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  • SunEagle
    replied
    Originally posted by PugPower View Post
    Energy officials in CA estimated the new solar provisions will add $10,000 to the cost of building a single-family home, about $8,400 from adding solar and about $1,500 for making homes more energy-efficient. But those costs would be offset by lower utility bills over the lifespan of the solar panels. It is unknown how this will affect sales prices but one can assume that if it costs the builders an addl. 10K to add solar to a home, the asking price will increase by at least as much plus whatever markup. With the median home value in CA being $550K+. I don't think this is going to be a very big deal to anyone who can currently afford to buy a home at these prices. Keep in mind that this only applies to new construction, which there is very little of in some of the more densely populated parts of CA.
    It makes sense to purchase a PV system when you are building a new home. The additional cost is minimal compare to the rest of the home. Still there are some people that may not be able to get a mortgage if the amount they have to borrow is above what they can afford. It all comes down to the additional amount the builder asks for to include the PV.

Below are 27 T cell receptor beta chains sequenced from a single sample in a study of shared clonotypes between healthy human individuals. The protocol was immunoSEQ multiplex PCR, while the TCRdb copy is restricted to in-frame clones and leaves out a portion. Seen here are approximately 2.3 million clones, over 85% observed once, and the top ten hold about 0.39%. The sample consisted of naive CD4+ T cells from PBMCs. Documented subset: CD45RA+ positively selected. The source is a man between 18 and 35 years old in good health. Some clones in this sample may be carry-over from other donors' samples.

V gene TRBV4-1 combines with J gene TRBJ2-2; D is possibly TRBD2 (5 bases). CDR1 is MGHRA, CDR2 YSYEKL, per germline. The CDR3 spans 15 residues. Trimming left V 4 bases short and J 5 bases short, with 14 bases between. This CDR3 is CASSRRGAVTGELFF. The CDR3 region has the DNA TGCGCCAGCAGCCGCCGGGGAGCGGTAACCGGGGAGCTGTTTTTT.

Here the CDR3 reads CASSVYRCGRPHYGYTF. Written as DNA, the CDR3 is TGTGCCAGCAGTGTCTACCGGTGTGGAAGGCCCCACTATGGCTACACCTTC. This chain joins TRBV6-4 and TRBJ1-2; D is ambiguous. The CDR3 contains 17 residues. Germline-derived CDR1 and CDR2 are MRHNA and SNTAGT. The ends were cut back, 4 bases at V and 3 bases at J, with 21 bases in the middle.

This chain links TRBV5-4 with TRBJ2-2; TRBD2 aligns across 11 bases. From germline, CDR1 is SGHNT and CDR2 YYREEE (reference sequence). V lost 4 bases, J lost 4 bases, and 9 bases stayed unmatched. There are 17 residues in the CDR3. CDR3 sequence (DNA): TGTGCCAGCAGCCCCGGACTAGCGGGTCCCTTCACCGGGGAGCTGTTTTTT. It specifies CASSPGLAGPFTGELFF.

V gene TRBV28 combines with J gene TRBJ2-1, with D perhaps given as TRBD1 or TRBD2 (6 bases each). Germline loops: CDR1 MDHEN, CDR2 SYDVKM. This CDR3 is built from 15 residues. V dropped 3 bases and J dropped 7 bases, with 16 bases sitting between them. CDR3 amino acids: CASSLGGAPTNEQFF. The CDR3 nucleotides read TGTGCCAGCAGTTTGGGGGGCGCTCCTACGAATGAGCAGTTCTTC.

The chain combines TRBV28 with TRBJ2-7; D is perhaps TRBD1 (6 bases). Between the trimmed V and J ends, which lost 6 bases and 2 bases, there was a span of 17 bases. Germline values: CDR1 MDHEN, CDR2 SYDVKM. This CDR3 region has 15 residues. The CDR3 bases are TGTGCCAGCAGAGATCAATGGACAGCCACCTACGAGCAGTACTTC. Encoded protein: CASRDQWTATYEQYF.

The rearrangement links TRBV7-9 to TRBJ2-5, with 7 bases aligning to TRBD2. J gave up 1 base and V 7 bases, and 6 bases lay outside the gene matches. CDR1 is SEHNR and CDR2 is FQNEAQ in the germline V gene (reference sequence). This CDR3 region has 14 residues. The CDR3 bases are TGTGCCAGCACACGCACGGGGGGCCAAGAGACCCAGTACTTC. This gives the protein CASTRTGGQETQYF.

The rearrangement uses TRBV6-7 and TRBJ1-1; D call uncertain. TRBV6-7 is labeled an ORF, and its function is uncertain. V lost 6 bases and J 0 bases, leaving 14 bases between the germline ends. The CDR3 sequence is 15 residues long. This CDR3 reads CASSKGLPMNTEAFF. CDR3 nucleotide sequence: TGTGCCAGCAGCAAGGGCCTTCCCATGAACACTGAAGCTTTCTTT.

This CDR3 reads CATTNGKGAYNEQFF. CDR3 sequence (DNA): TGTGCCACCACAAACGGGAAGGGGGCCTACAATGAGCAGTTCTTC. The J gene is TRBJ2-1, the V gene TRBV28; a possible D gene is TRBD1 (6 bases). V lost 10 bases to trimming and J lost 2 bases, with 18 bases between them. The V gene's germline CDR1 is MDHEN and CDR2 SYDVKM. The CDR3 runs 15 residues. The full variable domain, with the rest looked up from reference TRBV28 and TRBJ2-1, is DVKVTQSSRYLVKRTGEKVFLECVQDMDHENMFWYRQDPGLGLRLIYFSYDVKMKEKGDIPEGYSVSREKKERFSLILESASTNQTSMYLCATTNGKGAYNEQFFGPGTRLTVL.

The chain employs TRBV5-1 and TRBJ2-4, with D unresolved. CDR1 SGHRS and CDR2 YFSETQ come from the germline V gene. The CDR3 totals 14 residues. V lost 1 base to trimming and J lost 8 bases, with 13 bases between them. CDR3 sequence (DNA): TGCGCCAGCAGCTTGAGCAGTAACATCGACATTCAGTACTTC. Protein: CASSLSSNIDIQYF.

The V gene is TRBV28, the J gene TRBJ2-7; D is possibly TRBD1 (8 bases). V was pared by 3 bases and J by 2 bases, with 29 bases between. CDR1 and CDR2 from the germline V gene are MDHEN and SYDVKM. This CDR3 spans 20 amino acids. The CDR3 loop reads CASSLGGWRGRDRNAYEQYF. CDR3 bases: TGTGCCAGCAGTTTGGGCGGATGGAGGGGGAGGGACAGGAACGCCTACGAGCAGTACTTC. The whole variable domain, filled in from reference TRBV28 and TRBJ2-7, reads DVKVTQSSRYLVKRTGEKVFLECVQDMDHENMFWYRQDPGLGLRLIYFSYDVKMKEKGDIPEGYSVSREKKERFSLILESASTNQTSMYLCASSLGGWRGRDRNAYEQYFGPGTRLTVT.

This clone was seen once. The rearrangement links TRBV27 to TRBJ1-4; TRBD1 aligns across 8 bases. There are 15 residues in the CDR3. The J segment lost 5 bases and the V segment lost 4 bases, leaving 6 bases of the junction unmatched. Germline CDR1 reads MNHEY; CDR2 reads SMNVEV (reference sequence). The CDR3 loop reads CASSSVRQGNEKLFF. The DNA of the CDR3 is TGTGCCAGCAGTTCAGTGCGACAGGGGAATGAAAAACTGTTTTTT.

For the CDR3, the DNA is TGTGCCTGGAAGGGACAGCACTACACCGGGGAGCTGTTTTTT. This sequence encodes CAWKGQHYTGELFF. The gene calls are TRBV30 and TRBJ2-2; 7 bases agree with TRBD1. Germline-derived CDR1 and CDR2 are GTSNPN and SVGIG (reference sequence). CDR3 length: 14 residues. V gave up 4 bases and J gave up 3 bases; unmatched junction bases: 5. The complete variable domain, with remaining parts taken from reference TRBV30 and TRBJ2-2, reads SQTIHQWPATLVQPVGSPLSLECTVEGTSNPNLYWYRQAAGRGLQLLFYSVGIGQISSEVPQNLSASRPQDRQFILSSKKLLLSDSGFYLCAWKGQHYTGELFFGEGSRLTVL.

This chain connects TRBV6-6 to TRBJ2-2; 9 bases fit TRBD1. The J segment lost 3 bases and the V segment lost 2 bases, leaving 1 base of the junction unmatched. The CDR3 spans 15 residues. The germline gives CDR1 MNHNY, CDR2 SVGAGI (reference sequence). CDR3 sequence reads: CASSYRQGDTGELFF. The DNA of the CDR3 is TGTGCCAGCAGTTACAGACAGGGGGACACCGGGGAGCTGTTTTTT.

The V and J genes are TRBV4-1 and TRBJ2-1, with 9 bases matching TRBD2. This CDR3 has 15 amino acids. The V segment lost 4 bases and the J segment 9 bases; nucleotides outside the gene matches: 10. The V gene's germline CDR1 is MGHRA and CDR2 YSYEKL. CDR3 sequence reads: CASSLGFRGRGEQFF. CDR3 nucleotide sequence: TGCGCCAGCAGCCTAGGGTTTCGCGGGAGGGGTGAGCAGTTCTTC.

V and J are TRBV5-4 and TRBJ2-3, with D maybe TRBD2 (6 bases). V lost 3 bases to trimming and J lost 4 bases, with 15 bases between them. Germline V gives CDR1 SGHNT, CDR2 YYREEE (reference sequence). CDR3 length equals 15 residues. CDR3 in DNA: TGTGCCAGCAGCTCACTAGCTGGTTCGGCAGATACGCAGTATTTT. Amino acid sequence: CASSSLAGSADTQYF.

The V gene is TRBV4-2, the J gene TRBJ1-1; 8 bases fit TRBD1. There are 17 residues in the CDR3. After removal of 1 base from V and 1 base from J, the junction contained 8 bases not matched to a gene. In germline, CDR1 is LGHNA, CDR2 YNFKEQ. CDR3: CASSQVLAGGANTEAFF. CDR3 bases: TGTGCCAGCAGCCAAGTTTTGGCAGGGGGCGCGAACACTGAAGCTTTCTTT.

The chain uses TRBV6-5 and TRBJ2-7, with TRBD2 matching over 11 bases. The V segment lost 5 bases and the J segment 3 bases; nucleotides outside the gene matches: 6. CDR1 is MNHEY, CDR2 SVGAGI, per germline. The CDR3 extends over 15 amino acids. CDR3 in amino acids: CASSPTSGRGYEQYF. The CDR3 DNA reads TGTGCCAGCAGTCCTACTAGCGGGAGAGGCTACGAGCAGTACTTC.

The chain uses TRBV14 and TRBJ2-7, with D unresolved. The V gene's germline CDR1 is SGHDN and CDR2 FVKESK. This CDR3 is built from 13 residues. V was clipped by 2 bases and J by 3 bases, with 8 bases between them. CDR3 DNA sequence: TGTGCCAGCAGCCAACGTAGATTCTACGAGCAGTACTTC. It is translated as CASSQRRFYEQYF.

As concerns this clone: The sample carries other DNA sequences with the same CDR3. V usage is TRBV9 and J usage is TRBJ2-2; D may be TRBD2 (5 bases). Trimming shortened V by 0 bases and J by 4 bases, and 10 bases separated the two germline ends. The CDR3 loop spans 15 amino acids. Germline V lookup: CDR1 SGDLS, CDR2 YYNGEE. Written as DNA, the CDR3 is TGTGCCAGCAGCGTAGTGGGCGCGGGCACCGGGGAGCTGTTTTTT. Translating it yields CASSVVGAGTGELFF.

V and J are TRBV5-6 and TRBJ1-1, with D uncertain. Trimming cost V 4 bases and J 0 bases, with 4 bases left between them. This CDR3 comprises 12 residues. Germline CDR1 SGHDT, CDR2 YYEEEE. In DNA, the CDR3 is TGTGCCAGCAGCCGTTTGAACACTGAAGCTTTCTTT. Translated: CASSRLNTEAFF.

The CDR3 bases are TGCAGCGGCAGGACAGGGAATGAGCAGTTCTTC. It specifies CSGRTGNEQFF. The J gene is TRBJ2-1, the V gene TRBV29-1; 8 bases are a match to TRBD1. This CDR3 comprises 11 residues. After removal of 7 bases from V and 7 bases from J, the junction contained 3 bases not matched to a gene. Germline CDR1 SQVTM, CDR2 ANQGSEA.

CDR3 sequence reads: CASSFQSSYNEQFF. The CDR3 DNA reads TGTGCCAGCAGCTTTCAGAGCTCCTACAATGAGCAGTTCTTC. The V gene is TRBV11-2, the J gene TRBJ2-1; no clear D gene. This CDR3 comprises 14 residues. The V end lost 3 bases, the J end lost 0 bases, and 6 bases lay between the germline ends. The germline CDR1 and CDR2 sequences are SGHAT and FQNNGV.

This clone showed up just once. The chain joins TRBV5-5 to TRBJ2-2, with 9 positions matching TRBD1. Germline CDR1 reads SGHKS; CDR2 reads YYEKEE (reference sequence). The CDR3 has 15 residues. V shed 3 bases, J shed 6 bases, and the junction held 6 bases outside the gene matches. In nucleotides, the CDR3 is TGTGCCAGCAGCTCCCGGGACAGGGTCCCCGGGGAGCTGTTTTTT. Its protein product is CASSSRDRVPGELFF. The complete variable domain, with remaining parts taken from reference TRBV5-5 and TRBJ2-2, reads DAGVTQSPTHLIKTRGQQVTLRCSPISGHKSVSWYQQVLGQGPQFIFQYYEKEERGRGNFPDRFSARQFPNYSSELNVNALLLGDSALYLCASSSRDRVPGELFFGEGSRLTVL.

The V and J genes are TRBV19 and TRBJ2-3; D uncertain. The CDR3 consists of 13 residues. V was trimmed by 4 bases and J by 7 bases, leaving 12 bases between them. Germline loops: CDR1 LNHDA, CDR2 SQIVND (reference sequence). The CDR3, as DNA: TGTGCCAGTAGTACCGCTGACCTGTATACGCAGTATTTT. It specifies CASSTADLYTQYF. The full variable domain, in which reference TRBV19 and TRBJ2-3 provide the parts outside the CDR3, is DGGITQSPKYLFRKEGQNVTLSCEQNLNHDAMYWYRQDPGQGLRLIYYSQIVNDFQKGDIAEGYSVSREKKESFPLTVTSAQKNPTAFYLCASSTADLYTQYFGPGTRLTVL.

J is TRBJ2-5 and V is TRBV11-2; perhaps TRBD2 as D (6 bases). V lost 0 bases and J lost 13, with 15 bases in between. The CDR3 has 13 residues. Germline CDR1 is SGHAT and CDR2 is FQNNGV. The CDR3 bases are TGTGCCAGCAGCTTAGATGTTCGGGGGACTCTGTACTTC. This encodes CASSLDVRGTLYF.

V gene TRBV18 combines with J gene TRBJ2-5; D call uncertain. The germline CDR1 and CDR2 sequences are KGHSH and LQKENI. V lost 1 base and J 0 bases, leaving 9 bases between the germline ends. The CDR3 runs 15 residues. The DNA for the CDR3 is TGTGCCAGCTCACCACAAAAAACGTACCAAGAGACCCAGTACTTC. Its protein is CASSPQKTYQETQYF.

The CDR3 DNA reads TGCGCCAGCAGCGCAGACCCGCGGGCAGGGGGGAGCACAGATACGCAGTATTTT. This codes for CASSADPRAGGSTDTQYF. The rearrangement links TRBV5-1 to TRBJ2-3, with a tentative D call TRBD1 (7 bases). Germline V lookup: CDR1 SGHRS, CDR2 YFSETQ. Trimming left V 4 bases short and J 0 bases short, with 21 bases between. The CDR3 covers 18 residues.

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  • PugPower
    replied
    Energy officials in CA estimated the new solar provisions will add $10,000 to the cost of building a single-family home, about $8,400 from adding solar and about $1,500 for making homes more energy-efficient. But those costs would be offset by lower utility bills over the lifespan of the solar panels. It is unknown how this will affect sales prices but one can assume that if it costs the builders an addl. 10K to add solar to a home, the asking price will increase by at least as much plus whatever markup. With the median home value in CA being $550K+. I don't think this is going to be a very big deal to anyone who can currently afford to buy a home at these prices. Keep in mind that this only applies to new construction, which there is very little of in some of the more densely populated parts of CA.

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  • SunEagle
    replied
    Originally posted by Ampster View Post

    I wonder if that might shift when the net zero construction standards come into effect in 2020. As more people experience the benefits, perceptions may change. However what we are probably going to see is rate changes, TOU period shifts and fixed charges so that a net zero home may still get a substantial bill.
    I fear that the net zero construction law will drive people away from CA because of the increased cost for a new home. I believe the city of St Pete here in Fl tried to pass a similar law and it was voted down by a large %. People just don't want to be told to do something. They would rather the State find a way to lower prices so PV is affordable to all.